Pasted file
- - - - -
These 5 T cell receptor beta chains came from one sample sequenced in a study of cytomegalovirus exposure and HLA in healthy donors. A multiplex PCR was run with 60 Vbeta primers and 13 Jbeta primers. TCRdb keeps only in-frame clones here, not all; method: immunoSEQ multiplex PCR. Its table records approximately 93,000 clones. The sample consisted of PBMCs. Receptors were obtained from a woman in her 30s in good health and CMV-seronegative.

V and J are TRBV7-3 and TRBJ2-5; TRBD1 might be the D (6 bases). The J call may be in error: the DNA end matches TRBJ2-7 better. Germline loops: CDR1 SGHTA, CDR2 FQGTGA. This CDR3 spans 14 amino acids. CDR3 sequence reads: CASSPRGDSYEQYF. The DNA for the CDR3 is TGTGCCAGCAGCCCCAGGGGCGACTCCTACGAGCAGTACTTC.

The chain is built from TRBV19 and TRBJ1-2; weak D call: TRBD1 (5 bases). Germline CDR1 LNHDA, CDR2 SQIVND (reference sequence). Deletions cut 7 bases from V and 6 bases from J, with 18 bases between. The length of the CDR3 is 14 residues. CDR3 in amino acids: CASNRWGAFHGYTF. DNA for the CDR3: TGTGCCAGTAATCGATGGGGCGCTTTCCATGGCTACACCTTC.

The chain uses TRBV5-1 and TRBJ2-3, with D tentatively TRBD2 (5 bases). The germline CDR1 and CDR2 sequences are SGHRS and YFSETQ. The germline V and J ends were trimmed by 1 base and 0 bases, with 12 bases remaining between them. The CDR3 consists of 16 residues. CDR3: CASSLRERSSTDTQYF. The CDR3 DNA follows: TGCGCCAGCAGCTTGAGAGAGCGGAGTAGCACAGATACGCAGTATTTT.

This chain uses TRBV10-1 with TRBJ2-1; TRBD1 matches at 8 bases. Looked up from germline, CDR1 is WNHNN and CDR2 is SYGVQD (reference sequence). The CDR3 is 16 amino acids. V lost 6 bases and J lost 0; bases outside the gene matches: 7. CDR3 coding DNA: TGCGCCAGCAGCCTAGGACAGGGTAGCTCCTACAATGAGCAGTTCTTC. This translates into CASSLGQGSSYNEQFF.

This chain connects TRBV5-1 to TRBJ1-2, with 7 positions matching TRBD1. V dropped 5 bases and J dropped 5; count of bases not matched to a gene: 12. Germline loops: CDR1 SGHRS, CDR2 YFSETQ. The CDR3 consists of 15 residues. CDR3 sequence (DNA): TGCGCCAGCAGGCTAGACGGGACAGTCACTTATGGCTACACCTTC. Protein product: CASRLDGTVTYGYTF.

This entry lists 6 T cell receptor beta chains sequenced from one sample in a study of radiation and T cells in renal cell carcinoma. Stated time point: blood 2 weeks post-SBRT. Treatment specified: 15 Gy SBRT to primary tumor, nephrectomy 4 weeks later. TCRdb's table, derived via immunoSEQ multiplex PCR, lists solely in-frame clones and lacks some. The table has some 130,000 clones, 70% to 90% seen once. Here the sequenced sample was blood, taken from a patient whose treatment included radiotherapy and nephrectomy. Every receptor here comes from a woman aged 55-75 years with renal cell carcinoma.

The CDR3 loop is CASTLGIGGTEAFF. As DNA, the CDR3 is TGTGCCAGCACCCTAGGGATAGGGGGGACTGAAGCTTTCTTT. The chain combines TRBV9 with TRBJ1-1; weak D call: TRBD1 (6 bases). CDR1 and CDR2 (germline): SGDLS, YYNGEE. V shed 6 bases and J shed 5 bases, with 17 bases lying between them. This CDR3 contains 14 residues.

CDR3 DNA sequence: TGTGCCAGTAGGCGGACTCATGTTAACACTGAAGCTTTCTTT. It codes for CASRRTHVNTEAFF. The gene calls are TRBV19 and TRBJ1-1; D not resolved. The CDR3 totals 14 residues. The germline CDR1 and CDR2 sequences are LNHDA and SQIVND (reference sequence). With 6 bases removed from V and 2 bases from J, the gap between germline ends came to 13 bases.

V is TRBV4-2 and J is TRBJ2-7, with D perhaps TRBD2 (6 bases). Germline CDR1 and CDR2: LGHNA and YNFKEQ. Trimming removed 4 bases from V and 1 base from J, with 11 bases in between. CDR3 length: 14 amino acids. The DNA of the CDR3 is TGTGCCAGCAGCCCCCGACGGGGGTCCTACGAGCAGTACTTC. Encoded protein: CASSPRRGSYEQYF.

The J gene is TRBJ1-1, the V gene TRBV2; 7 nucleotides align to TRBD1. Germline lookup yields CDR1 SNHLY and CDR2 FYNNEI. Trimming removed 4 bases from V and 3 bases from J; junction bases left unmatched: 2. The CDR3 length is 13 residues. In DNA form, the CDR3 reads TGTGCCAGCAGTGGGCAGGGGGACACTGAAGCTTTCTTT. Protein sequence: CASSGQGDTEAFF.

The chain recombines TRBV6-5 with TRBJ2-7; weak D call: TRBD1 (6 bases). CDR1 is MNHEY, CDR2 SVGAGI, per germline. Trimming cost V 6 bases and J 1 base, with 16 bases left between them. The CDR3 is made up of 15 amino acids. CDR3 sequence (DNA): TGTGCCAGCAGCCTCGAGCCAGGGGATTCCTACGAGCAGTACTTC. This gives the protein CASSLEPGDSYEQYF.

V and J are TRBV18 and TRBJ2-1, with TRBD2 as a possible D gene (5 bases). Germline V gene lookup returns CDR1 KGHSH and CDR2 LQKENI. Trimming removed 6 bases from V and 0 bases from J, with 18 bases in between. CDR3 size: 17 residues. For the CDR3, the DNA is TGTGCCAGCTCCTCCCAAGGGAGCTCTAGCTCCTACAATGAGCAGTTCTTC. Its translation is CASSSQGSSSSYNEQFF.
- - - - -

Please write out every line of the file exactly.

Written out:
These 5 T cell receptor beta chains came from one sample sequenced in a study of cytomegalovirus exposure and HLA in healthy donors. A multiplex PCR was run with 60 Vbeta primers and 13 Jbeta primers. TCRdb keeps only in-frame clones here, not all; method: immunoSEQ multiplex PCR. Its table records approximately 93,000 clones. The sample consisted of PBMCs. Receptors were obtained from a woman in her 30s in good health and CMV-seronegative.

V and J are TRBV7-3 and TRBJ2-5; TRBD1 might be the D (6 bases). The J call may be in error: the DNA end matches TRBJ2-7 better. Germline loops: CDR1 SGHTA, CDR2 FQGTGA. This CDR3 spans 14 amino acids. CDR3 sequence reads: CASSPRGDSYEQYF. The DNA for the CDR3 is TGTGCCAGCAGCCCCAGGGGCGACTCCTACGAGCAGTACTTC.

The chain is built from TRBV19 and TRBJ1-2; weak D call: TRBD1 (5 bases). Germline CDR1 LNHDA, CDR2 SQIVND (reference sequence). Deletions cut 7 bases from V and 6 bases from J, with 18 bases between. The length of the CDR3 is 14 residues. CDR3 in amino acids: CASNRWGAFHGYTF. DNA for the CDR3: TGTGCCAGTAATCGATGGGGCGCTTTCCATGGCTACACCTTC.

The chain uses TRBV5-1 and TRBJ2-3, with D tentatively TRBD2 (5 bases). The germline CDR1 and CDR2 sequences are SGHRS and YFSETQ. The germline V and J ends were trimmed by 1 base and 0 bases, with 12 bases remaining between them. The CDR3 consists of 16 residues. CDR3: CASSLRERSSTDTQYF. The CDR3 DNA follows: TGCGCCAGCAGCTTGAGAGAGCGGAGTAGCACAGATACGCAGTATTTT.

This chain uses TRBV10-1 with TRBJ2-1; TRBD1 matches at 8 bases. Looked up from germline, CDR1 is WNHNN and CDR2 is SYGVQD (reference sequence). The CDR3 is 16 amino acids. V lost 6 bases and J lost 0; bases outside the gene matches: 7. CDR3 coding DNA: TGCGCCAGCAGCCTAGGACAGGGTAGCTCCTACAATGAGCAGTTCTTC. This translates into CASSLGQGSSYNEQFF.

This chain connects TRBV5-1 to TRBJ1-2, with 7 positions matching TRBD1. V dropped 5 bases and J dropped 5; count of bases not matched to a gene: 12. Germline loops: CDR1 SGHRS, CDR2 YFSETQ. The CDR3 consists of 15 residues. CDR3 sequence (DNA): TGCGCCAGCAGGCTAGACGGGACAGTCACTTATGGCTACACCTTC. Protein product: CASRLDGTVTYGYTF.

This entry lists 6 T cell receptor beta chains sequenced from one sample in a study of radiation and T cells in renal cell carcinoma. Stated time point: blood 2 weeks post-SBRT. Treatment specified: 15 Gy SBRT to primary tumor, nephrectomy 4 weeks later. TCRdb's table, derived via immunoSEQ multiplex PCR, lists solely in-frame clones and lacks some. The table has some 130,000 clones, 70% to 90% seen once. Here the sequenced sample was blood, taken from a patient whose treatment included radiotherapy and nephrectomy. Every receptor here comes from a woman aged 55-75 years with renal cell carcinoma.

The CDR3 loop is CASTLGIGGTEAFF. As DNA, the CDR3 is TGTGCCAGCACCCTAGGGATAGGGGGGACTGAAGCTTTCTTT. The chain combines TRBV9 with TRBJ1-1; weak D call: TRBD1 (6 bases). CDR1 and CDR2 (germline): SGDLS, YYNGEE. V shed 6 bases and J shed 5 bases, with 17 bases lying between them. This CDR3 contains 14 residues.

CDR3 DNA sequence: TGTGCCAGTAGGCGGACTCATGTTAACACTGAAGCTTTCTTT. It codes for CASRRTHVNTEAFF. The gene calls are TRBV19 and TRBJ1-1; D not resolved. The CDR3 totals 14 residues. The germline CDR1 and CDR2 sequences are LNHDA and SQIVND (reference sequence). With 6 bases removed from V and 2 bases from J, the gap between germline ends came to 13 bases.

V is TRBV4-2 and J is TRBJ2-7, with D perhaps TRBD2 (6 bases). Germline CDR1 and CDR2: LGHNA and YNFKEQ. Trimming removed 4 bases from V and 1 base from J, with 11 bases in between. CDR3 length: 14 amino acids. The DNA of the CDR3 is TGTGCCAGCAGCCCCCGACGGGGGTCCTACGAGCAGTACTTC. Encoded protein: CASSPRRGSYEQYF.

The J gene is TRBJ1-1, the V gene TRBV2; 7 nucleotides align to TRBD1. Germline lookup yields CDR1 SNHLY and CDR2 FYNNEI. Trimming removed 4 bases from V and 3 bases from J; junction bases left unmatched: 2. The CDR3 length is 13 residues. In DNA form, the CDR3 reads TGTGCCAGCAGTGGGCAGGGGGACACTGAAGCTTTCTTT. Protein sequence: CASSGQGDTEAFF.

The chain recombines TRBV6-5 with TRBJ2-7; weak D call: TRBD1 (6 bases). CDR1 is MNHEY, CDR2 SVGAGI, per germline. Trimming cost V 6 bases and J 1 base, with 16 bases left between them. The CDR3 is made up of 15 amino acids. CDR3 sequence (DNA): TGTGCCAGCAGCCTCGAGCCAGGGGATTCCTACGAGCAGTACTTC. This gives the protein CASSLEPGDSYEQYF.

V and J are TRBV18 and TRBJ2-1, with TRBD2 as a possible D gene (5 bases). Germline V gene lookup returns CDR1 KGHSH and CDR2 LQKENI. Trimming removed 6 bases from V and 0 bases from J, with 18 bases in between. CDR3 size: 17 residues. For the CDR3, the DNA is TGTGCCAGCTCCTCCCAAGGGAGCTCTAGCTCCTACAATGAGCAGTTCTTC. Its translation is CASSSQGSSSSYNEQFF.